Last week, Apple officially registered a trademark for its Apple Store interior layouts — as seen in its typical mall configurations — with the U.S. Patent & Trademark Office. The descriptions on the registered trademark certificate (available online at Patently Apple), illustrate the elegant simplicity of the retail environments:
“The store features a clear glass storefront…rectangular recessed lighting units traverse the length of the store’s ceiling…rectangular tables are arranged in a line in the middle of the store parallel to the walls…there is multi-tiered shelving along the side walls, and a [sic] oblong table with stools located at the back of the store…”
And the descriptions also refer to a nearly generic, hard-to-distinguish store as well.
The designs, which Apple had first filed as trademarks in 2010, as Patently Apple reports, illustrate how brilliantly simple the Apple brand is. And how enviable it is, given the phenomenon of knock-off stores in China. Or how many other companies are using Apple Stores’ successful look and feel as the model of what brick-and-mortar (or glass-and-metal) retail should look like — especially when selling computers and mobile phones. So much so that similarities can be painfully clear. CNET reported, for instance, that Microsoft’s Times Square pop-up store in New York, heralding Windows 8 and Surface during the 2012 holiday shopping season, was so Apple-esque that it was nearly confusing. And it’s also worth mentioning that Apple Stores are so culturally influential that they have influenced the design for a forthcoming “bookless” public library in Texas, as Tyler Falk reported here on SmartPlanet recently.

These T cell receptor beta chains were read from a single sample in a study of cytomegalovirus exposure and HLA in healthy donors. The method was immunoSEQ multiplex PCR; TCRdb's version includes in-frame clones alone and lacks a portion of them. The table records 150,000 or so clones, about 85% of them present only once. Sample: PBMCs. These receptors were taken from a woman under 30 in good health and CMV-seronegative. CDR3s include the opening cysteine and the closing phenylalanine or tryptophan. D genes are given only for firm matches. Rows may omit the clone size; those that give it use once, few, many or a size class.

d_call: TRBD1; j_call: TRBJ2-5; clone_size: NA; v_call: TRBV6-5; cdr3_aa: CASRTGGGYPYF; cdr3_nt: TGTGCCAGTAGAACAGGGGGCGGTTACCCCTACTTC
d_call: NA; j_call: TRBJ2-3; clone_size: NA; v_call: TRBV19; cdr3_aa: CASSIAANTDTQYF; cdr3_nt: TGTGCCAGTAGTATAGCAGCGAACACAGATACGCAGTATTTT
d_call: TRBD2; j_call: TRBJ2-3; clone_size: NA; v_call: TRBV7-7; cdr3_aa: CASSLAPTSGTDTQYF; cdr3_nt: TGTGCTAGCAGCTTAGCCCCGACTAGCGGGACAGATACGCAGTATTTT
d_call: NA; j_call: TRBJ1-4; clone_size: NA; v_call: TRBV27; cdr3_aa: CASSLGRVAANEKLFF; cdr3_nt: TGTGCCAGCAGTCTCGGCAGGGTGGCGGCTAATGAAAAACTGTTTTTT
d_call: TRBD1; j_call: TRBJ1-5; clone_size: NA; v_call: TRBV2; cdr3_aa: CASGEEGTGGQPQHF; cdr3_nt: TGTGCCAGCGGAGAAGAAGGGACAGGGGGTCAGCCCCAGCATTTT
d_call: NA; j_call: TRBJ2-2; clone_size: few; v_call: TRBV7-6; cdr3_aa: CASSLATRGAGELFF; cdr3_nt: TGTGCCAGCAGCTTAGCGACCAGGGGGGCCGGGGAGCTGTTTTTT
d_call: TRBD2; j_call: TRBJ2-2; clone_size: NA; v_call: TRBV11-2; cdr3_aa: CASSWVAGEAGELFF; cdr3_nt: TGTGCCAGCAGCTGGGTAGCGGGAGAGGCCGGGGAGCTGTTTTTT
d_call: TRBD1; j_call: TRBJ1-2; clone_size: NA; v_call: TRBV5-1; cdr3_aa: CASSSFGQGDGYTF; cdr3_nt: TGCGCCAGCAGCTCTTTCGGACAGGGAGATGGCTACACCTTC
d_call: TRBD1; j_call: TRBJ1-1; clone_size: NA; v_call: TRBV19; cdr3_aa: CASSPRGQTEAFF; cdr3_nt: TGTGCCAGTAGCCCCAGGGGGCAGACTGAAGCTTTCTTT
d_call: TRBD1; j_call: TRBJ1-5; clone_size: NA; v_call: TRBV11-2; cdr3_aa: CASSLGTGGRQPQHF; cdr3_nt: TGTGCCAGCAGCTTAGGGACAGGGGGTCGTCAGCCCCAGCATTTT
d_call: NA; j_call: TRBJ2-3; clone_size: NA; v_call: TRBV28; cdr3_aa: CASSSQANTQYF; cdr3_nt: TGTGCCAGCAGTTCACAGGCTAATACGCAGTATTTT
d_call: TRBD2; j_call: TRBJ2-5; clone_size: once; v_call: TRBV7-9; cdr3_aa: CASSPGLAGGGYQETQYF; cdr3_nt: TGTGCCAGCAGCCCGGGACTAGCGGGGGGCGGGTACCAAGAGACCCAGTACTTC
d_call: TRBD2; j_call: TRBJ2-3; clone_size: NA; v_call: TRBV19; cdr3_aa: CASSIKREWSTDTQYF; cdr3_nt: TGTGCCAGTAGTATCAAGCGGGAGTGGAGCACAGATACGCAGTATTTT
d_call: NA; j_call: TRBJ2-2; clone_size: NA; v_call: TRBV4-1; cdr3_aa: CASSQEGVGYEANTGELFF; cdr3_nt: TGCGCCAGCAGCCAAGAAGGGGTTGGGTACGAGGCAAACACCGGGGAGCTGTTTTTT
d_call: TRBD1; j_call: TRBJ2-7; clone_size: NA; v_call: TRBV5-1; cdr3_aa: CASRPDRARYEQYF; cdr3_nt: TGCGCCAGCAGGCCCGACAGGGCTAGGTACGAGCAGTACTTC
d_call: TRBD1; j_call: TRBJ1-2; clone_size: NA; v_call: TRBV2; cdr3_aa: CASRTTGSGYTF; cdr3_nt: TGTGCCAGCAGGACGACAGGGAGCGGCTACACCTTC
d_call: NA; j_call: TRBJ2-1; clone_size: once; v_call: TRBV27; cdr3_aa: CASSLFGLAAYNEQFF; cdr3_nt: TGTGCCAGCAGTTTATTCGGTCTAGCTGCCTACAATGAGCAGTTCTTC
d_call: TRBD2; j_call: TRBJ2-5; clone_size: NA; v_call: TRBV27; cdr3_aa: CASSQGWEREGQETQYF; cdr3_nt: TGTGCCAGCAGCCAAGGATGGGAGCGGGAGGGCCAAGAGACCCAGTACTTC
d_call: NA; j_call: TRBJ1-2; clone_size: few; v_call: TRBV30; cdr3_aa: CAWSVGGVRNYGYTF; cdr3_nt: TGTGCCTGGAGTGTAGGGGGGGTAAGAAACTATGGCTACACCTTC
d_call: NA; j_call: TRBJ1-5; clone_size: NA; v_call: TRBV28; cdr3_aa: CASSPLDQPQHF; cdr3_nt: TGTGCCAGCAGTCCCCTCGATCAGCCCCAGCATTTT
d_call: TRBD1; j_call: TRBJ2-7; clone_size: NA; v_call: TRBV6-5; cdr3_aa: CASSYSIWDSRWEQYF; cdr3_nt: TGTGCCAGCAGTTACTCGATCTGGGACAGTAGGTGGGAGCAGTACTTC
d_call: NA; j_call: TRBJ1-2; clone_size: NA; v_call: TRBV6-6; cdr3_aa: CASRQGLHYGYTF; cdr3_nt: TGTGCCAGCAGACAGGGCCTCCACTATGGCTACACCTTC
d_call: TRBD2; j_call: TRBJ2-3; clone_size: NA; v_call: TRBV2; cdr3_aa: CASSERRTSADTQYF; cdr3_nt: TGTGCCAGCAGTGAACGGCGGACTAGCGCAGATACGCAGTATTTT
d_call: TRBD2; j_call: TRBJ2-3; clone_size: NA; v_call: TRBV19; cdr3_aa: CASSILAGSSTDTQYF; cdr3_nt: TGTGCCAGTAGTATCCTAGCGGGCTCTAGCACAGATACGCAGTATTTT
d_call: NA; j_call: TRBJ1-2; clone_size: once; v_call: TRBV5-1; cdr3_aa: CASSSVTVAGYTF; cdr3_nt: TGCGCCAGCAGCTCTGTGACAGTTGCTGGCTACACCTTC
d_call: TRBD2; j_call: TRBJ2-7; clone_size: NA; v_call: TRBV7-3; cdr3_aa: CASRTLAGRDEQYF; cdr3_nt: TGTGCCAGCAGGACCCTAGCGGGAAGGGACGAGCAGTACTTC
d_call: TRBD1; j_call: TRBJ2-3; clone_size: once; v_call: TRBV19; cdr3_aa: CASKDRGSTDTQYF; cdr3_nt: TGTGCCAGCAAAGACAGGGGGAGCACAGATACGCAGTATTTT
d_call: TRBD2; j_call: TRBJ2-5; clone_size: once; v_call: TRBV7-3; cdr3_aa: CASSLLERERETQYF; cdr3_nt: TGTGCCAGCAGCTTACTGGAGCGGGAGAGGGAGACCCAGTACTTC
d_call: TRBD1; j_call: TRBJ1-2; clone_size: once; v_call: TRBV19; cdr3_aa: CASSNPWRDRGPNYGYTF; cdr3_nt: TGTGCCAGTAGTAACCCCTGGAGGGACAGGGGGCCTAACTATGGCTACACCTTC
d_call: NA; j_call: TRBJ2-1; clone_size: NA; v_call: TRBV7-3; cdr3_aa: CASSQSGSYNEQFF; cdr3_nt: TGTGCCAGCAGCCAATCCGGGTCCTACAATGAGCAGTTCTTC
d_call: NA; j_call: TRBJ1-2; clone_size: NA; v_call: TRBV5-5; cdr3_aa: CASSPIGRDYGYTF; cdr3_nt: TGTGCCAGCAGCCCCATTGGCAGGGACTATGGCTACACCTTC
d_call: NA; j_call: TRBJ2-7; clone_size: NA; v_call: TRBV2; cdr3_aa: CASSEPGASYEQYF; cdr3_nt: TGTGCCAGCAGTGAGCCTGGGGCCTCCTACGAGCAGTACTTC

Some design critics believe that Apple trademarking its ultra-minimalist mall store configurations is typical of Apple’s design strategy–which can be interpreted as: 1.) create products that are so intuitive as to be obvious, and 2.) then claim the intuitive model as Apple’s brand. As Kelly Chan wrote on Artinfo.com,
“However generic, the patented Apple store’s characteristic rectilinear open plan with symmetrically arranged tables and wall displays has indisputably come to evoke the brand. At the same time, a description of this ‘Distinctive Design’ appears almost comically simple. Its organizational logic seems as natural as the grid of apps that appear on an iPhone, or the ease with which an image disappears with the swipe of a finger.”
It wasn’t so long ago that the Apple-versus-Samsung legal battle was on everyone’s minds, either. And this latest action might make some wonder: could aggressive, and successive, intellectual property protection hurt Apple’s brand perception? I can’t help but wonder which strategy would boost creativity and corporate innovation more: not allowing anyone else to copy or be inspired by the trendsetting champion, or forcing the champion to reinvent itself because of copycats. And in the process, reinvent and delight and surprise consumers again and again.
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